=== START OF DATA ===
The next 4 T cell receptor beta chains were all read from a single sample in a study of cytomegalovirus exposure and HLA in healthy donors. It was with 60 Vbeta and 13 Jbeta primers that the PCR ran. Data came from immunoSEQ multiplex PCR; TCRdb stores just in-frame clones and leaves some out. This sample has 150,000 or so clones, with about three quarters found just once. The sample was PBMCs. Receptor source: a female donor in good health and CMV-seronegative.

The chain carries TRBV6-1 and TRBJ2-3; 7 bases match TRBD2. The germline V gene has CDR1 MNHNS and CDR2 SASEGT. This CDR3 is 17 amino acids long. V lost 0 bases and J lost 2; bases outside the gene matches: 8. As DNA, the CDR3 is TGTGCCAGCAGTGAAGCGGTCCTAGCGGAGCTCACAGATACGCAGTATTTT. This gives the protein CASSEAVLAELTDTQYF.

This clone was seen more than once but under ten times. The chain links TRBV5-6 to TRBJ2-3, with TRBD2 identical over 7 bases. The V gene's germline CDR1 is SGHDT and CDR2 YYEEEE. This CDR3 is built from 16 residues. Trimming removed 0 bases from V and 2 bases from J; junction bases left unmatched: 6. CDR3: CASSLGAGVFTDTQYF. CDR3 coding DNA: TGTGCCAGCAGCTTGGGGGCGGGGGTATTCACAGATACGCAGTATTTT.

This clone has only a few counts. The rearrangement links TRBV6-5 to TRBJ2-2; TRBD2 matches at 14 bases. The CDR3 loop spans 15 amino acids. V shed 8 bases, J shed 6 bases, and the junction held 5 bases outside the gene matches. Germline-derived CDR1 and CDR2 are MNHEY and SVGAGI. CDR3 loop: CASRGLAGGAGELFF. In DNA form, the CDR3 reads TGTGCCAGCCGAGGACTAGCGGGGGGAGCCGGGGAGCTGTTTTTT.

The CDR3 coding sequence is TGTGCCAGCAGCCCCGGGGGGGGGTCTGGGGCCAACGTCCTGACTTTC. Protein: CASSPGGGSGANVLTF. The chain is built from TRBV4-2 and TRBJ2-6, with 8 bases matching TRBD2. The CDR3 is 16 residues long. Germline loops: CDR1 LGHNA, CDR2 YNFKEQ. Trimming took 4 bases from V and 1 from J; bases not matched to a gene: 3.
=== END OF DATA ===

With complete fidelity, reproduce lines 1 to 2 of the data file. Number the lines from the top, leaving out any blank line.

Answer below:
The next 4 T cell receptor beta chains were all read from a single sample in a study of cytomegalovirus exposure and HLA in healthy donors. It was with 60 Vbeta and 13 Jbeta primers that the PCR ran. Data came from immunoSEQ multiplex PCR; TCRdb stores just in-frame clones and leaves some out. This sample has 150,000 or so clones, with about three quarters found just once. The sample was PBMCs. Receptor source: a female donor in good health and CMV-seronegative.

The chain carries TRBV6-1 and TRBJ2-3; 7 bases match TRBD2. The germline V gene has CDR1 MNHNS and CDR2 SASEGT. This CDR3 is 17 amino acids long. V lost 0 bases and J lost 2; bases outside the gene matches: 8. As DNA, the CDR3 is TGTGCCAGCAGTGAAGCGGTCCTAGCGGAGCTCACAGATACGCAGTATTTT. This gives the protein CASSEAVLAELTDTQYF.